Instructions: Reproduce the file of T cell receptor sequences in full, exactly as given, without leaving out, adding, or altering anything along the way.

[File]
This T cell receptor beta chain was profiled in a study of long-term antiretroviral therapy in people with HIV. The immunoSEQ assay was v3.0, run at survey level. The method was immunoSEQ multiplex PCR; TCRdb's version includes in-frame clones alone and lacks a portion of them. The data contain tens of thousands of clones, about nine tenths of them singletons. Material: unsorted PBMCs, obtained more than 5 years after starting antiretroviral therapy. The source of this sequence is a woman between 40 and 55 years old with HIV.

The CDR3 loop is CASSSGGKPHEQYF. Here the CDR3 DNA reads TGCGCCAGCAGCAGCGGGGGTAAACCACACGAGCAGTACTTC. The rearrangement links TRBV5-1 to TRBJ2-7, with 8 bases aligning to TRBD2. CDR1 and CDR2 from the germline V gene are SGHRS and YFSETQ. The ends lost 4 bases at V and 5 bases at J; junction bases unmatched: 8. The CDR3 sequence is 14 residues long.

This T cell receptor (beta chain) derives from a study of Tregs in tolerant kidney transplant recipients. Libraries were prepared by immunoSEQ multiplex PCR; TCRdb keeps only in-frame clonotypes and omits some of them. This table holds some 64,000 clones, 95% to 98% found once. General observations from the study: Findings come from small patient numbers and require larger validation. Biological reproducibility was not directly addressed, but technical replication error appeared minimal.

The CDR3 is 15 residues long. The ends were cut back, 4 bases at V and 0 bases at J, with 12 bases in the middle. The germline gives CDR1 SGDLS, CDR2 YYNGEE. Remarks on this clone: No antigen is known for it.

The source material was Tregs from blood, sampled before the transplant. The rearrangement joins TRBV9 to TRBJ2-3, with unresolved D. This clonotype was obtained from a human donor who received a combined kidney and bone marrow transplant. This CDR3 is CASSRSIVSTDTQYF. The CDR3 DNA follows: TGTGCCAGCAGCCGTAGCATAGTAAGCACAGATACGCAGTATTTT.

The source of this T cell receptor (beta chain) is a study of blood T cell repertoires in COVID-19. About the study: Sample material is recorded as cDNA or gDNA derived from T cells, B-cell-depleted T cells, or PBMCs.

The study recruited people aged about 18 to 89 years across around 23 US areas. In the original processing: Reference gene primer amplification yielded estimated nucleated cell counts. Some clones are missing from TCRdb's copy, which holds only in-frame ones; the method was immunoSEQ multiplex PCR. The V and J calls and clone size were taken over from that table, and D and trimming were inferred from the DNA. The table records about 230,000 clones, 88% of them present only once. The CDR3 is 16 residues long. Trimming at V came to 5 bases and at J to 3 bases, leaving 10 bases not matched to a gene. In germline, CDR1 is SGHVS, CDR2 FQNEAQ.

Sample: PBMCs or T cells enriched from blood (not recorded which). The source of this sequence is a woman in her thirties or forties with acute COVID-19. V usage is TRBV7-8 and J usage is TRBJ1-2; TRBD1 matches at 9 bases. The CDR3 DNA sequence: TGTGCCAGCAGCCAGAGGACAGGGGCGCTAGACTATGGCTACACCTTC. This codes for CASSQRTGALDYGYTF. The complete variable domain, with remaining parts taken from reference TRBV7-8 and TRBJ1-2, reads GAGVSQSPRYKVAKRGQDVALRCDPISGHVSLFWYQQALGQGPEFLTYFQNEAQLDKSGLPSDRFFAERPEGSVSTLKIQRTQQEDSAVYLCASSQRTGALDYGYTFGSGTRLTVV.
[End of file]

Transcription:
This T cell receptor beta chain was profiled in a study of long-term antiretroviral therapy in people with HIV. The immunoSEQ assay was v3.0, run at survey level. The method was immunoSEQ multiplex PCR; TCRdb's version includes in-frame clones alone and lacks a portion of them. The data contain tens of thousands of clones, about nine tenths of them singletons. Material: unsorted PBMCs, obtained more than 5 years after starting antiretroviral therapy. The source of this sequence is a woman between 40 and 55 years old with HIV.

The CDR3 loop is CASSSGGKPHEQYF. Here the CDR3 DNA reads TGCGCCAGCAGCAGCGGGGGTAAACCACACGAGCAGTACTTC. The rearrangement links TRBV5-1 to TRBJ2-7, with 8 bases aligning to TRBD2. CDR1 and CDR2 from the germline V gene are SGHRS and YFSETQ. The ends lost 4 bases at V and 5 bases at J; junction bases unmatched: 8. The CDR3 sequence is 14 residues long.

This T cell receptor (beta chain) derives from a study of Tregs in tolerant kidney transplant recipients. Libraries were prepared by immunoSEQ multiplex PCR; TCRdb keeps only in-frame clonotypes and omits some of them. This table holds some 64,000 clones, 95% to 98% found once. General observations from the study: Findings come from small patient numbers and require larger validation. Biological reproducibility was not directly addressed, but technical replication error appeared minimal.

The CDR3 is 15 residues long. The ends were cut back, 4 bases at V and 0 bases at J, with 12 bases in the middle. The germline gives CDR1 SGDLS, CDR2 YYNGEE. Remarks on this clone: No antigen is known for it.

The source material was Tregs from blood, sampled before the transplant. The rearrangement joins TRBV9 to TRBJ2-3, with unresolved D. This clonotype was obtained from a human donor who received a combined kidney and bone marrow transplant. This CDR3 is CASSRSIVSTDTQYF. The CDR3 DNA follows: TGTGCCAGCAGCCGTAGCATAGTAAGCACAGATACGCAGTATTTT.

The source of this T cell receptor (beta chain) is a study of blood T cell repertoires in COVID-19. About the study: Sample material is recorded as cDNA or gDNA derived from T cells, B-cell-depleted T cells, or PBMCs.

The study recruited people aged about 18 to 89 years across around 23 US areas. In the original processing: Reference gene primer amplification yielded estimated nucleated cell counts. Some clones are missing from TCRdb's copy, which holds only in-frame ones; the method was immunoSEQ multiplex PCR. The V and J calls and clone size were taken over from that table, and D and trimming were inferred from the DNA. The table records about 230,000 clones, 88% of them present only once. The CDR3 is 16 residues long. Trimming at V came to 5 bases and at J to 3 bases, leaving 10 bases not matched to a gene. In germline, CDR1 is SGHVS, CDR2 FQNEAQ.

Sample: PBMCs or T cells enriched from blood (not recorded which). The source of this sequence is a woman in her thirties or forties with acute COVID-19. V usage is TRBV7-8 and J usage is TRBJ1-2; TRBD1 matches at 9 bases. The CDR3 DNA sequence: TGTGCCAGCAGCCAGAGGACAGGGGCGCTAGACTATGGCTACACCTTC. This codes for CASSQRTGALDYGYTF. The complete variable domain, with remaining parts taken from reference TRBV7-8 and TRBJ1-2, reads GAGVSQSPRYKVAKRGQDVALRCDPISGHVSLFWYQQALGQGPEFLTYFQNEAQLDKSGLPSDRFFAERPEGSVSTLKIQRTQQEDSAVYLCASSQRTGALDYGYTFGSGTRLTVV.